One of the first desktop 3D printers was designed to print more than just plastic trinkets. The [email protected] printer, which was based out of Cornell University, was also built to print electronics and food; two printing areas that have seen revived interest in recent years.
Canada-based Structur3D Printing is the latest project to attempt to bring more material options to desktop printer users. Though the team said they are still in stealth mode, a survey posted to Reddit Thursday revealed a few details. The team is considering three different products: a standalone printer with two extruders, a kit that would allow RepRap owners to retrofit their machine and a handheld pen-like printer.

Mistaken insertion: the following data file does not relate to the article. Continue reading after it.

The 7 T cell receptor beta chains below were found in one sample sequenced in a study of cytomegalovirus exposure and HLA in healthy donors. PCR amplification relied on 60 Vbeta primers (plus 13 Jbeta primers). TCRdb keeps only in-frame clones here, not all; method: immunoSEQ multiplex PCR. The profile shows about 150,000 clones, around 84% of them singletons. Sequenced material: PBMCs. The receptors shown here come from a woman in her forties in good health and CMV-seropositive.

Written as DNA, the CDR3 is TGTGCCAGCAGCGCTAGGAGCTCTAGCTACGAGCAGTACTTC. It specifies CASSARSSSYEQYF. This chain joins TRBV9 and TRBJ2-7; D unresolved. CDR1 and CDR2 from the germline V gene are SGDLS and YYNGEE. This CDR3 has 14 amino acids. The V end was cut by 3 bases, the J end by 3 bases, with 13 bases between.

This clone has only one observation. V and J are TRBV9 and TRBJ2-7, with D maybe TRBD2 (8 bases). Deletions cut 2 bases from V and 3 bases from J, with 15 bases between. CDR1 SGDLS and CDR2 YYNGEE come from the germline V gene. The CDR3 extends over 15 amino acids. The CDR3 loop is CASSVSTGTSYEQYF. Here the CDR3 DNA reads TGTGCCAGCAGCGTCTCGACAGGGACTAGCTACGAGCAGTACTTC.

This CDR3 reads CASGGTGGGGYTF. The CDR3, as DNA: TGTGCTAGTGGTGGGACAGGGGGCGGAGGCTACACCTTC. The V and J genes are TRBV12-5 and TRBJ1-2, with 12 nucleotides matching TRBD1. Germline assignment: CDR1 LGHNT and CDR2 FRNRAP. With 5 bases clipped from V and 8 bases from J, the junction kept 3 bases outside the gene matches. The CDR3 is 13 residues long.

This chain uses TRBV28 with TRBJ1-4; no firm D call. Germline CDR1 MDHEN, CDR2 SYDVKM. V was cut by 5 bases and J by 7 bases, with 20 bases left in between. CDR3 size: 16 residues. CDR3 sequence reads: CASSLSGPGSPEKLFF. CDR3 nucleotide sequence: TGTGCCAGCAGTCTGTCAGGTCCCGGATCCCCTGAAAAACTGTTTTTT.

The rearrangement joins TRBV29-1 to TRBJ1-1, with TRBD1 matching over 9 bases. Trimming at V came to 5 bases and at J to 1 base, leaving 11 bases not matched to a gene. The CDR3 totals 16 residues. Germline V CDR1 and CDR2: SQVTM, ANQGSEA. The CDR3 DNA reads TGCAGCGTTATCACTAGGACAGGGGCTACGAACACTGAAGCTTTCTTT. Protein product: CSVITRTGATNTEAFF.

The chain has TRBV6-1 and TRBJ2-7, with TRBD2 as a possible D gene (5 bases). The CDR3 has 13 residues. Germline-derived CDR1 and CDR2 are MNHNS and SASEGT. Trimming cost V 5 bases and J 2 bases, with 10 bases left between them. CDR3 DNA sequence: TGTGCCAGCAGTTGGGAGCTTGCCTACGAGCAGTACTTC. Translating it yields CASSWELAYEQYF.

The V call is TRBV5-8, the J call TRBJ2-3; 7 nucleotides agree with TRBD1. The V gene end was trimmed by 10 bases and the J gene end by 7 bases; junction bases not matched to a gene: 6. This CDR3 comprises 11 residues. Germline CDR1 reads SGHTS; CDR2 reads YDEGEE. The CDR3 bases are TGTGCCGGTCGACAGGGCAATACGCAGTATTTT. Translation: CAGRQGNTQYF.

The website lists clay, metal clay, ceramic, wood filler, silicone, chocolate, cake frosting, fondant, cookie dough, gingerbread, meringue, and marzipan as possible printing materials, but also states that users can experiment with any paste. An interesting option is conductive material, which could be used to print sensors and other electronics.
Photos show that there is some refinement to be done. The Structur3D extruders print in big, thick lines, which means they are more adept at printing large quantities than delicate details. That’s useful for printing an entire cake or clay pot, but not for intricate icing or circuits.
I like the idea of being able to integrate this into a RepRap. A lot of standalone printers with similar, but specialized capabilities (check out the MiniMetalMaker) have emerged recently. While those might tempt artisans, a more casual 3D printer might already have a RepRap laying around, making the tech more accessible.
The Structur3D team said they will have updates on the project in the next few weeks.